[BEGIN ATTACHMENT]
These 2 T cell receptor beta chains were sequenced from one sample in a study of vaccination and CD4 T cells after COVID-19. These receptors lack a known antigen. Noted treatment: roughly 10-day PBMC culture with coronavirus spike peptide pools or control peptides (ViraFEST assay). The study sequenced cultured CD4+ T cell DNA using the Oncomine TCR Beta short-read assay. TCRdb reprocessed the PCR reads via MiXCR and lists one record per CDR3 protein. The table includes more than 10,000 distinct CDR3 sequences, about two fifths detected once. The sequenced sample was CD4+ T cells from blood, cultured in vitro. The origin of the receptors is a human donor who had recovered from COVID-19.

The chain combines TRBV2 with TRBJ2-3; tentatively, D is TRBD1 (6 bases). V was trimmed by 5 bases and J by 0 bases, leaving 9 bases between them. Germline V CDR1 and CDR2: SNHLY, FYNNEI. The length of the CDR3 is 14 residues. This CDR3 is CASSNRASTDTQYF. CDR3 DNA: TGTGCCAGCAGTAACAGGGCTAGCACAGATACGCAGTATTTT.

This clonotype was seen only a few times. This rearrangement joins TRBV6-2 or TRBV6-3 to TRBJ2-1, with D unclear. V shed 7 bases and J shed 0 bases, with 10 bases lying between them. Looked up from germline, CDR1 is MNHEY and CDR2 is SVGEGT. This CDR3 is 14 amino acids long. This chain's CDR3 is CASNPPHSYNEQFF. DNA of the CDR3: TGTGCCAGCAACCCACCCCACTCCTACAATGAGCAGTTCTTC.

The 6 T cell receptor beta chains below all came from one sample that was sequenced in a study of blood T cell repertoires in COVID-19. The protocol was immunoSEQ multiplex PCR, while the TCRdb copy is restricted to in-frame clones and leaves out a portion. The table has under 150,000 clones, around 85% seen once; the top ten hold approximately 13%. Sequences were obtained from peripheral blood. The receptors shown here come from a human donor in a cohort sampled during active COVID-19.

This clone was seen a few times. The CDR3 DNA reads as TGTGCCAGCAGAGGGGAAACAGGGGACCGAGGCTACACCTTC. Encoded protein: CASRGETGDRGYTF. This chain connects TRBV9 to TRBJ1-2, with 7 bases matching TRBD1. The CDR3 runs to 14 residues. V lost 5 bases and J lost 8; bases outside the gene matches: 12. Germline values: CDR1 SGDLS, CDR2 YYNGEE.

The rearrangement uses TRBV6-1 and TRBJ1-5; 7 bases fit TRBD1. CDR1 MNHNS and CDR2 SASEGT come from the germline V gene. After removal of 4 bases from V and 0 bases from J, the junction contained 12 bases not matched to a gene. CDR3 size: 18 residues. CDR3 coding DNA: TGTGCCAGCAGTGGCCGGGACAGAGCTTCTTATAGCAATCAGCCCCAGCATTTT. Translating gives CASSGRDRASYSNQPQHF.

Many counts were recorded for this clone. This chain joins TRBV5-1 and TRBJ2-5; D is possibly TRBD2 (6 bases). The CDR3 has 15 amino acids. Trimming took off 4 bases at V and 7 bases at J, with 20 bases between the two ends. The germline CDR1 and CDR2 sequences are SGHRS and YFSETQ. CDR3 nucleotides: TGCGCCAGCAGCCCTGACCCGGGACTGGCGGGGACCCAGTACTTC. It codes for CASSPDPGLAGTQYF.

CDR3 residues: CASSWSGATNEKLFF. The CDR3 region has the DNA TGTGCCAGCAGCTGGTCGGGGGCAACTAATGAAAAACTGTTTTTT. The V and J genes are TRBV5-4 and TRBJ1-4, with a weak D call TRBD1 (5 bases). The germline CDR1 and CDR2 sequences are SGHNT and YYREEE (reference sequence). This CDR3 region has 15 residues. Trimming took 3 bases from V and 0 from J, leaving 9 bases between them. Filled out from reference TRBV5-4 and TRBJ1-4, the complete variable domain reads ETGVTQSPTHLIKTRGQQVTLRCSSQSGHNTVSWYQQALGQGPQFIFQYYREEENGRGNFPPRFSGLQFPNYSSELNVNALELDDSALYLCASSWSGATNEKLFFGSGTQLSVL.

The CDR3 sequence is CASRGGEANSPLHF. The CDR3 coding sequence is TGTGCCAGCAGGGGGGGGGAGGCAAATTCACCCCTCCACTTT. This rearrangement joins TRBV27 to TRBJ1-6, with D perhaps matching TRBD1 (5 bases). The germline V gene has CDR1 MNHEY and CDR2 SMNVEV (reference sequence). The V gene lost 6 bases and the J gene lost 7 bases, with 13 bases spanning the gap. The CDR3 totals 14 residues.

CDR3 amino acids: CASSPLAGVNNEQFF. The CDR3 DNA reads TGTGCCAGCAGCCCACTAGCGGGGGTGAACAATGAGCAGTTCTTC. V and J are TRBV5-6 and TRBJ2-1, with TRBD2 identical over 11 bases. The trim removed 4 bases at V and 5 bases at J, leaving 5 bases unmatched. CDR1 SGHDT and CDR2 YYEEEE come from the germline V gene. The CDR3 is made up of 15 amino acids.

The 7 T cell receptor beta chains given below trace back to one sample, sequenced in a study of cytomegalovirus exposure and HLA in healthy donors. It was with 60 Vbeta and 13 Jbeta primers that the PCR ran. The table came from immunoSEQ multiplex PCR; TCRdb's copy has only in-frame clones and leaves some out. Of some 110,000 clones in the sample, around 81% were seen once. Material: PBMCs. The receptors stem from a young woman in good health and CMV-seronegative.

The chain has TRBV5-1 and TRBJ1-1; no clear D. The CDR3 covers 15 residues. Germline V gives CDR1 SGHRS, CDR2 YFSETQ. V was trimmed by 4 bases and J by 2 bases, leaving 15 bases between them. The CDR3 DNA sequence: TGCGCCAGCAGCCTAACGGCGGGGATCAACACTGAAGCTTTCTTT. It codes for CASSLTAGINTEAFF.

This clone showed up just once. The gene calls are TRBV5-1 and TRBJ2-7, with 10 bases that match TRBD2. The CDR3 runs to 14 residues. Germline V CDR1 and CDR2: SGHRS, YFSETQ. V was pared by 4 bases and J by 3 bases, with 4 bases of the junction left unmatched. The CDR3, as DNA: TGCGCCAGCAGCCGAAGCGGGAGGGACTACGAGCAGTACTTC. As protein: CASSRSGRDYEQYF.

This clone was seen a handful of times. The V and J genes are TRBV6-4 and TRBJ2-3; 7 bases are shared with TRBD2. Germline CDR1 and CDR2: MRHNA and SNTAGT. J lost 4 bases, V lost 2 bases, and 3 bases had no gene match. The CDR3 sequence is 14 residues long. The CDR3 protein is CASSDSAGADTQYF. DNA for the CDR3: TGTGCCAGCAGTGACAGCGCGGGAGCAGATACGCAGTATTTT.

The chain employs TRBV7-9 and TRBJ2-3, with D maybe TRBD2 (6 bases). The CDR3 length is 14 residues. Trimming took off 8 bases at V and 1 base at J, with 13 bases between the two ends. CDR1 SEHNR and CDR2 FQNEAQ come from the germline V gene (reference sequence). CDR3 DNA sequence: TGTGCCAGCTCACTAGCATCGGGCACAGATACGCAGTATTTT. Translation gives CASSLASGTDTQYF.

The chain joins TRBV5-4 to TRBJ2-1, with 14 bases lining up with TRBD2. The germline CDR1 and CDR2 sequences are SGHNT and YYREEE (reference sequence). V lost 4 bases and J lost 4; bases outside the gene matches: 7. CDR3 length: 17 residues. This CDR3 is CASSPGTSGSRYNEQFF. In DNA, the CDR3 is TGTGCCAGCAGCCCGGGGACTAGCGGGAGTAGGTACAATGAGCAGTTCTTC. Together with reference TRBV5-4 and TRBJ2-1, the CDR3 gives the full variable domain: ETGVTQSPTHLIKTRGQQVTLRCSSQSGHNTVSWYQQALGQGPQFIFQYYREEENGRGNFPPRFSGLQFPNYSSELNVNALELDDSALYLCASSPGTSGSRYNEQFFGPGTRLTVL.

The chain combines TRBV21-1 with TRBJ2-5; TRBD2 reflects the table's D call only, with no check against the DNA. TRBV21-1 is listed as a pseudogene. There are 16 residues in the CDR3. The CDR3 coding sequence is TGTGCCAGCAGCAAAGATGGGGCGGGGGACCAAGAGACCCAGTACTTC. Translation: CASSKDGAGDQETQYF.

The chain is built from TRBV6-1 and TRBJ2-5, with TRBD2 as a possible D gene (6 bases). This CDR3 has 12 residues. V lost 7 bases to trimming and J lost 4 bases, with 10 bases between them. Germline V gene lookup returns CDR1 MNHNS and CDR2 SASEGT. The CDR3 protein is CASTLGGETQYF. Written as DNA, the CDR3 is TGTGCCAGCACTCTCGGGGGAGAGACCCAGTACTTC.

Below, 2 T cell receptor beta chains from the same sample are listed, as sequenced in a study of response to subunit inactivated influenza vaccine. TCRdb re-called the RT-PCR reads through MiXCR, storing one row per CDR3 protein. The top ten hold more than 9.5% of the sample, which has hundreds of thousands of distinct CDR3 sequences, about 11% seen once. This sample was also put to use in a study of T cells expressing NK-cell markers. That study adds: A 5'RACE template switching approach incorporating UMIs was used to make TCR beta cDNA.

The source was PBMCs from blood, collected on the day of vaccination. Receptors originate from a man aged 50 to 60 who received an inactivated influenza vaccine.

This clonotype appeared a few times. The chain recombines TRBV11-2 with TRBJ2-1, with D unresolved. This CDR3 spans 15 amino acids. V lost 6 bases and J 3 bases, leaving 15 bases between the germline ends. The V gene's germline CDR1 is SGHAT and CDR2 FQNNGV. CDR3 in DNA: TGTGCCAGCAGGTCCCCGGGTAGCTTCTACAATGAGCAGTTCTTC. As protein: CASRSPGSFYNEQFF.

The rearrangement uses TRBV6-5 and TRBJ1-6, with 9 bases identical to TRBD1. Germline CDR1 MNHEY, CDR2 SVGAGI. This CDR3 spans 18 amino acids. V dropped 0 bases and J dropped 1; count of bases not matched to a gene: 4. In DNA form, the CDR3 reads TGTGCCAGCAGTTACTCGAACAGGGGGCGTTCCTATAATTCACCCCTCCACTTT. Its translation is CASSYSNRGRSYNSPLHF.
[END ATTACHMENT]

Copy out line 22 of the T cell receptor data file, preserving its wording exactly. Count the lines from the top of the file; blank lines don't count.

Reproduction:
The rearrangement uses TRBV6-5 and TRBJ1-6, with 9 bases identical to TRBD1. Germline CDR1 MNHEY, CDR2 SVGAGI. This CDR3 spans 18 amino acids. V dropped 0 bases and J dropped 1; count of bases not matched to a gene: 4. In DNA form, the CDR3 reads TGTGCCAGCAGTTACTCGAACAGGGGGCGTTCCTATAATTCACCCCTCCACTTT. Its translation is CASSYSNRGRSYNSPLHF.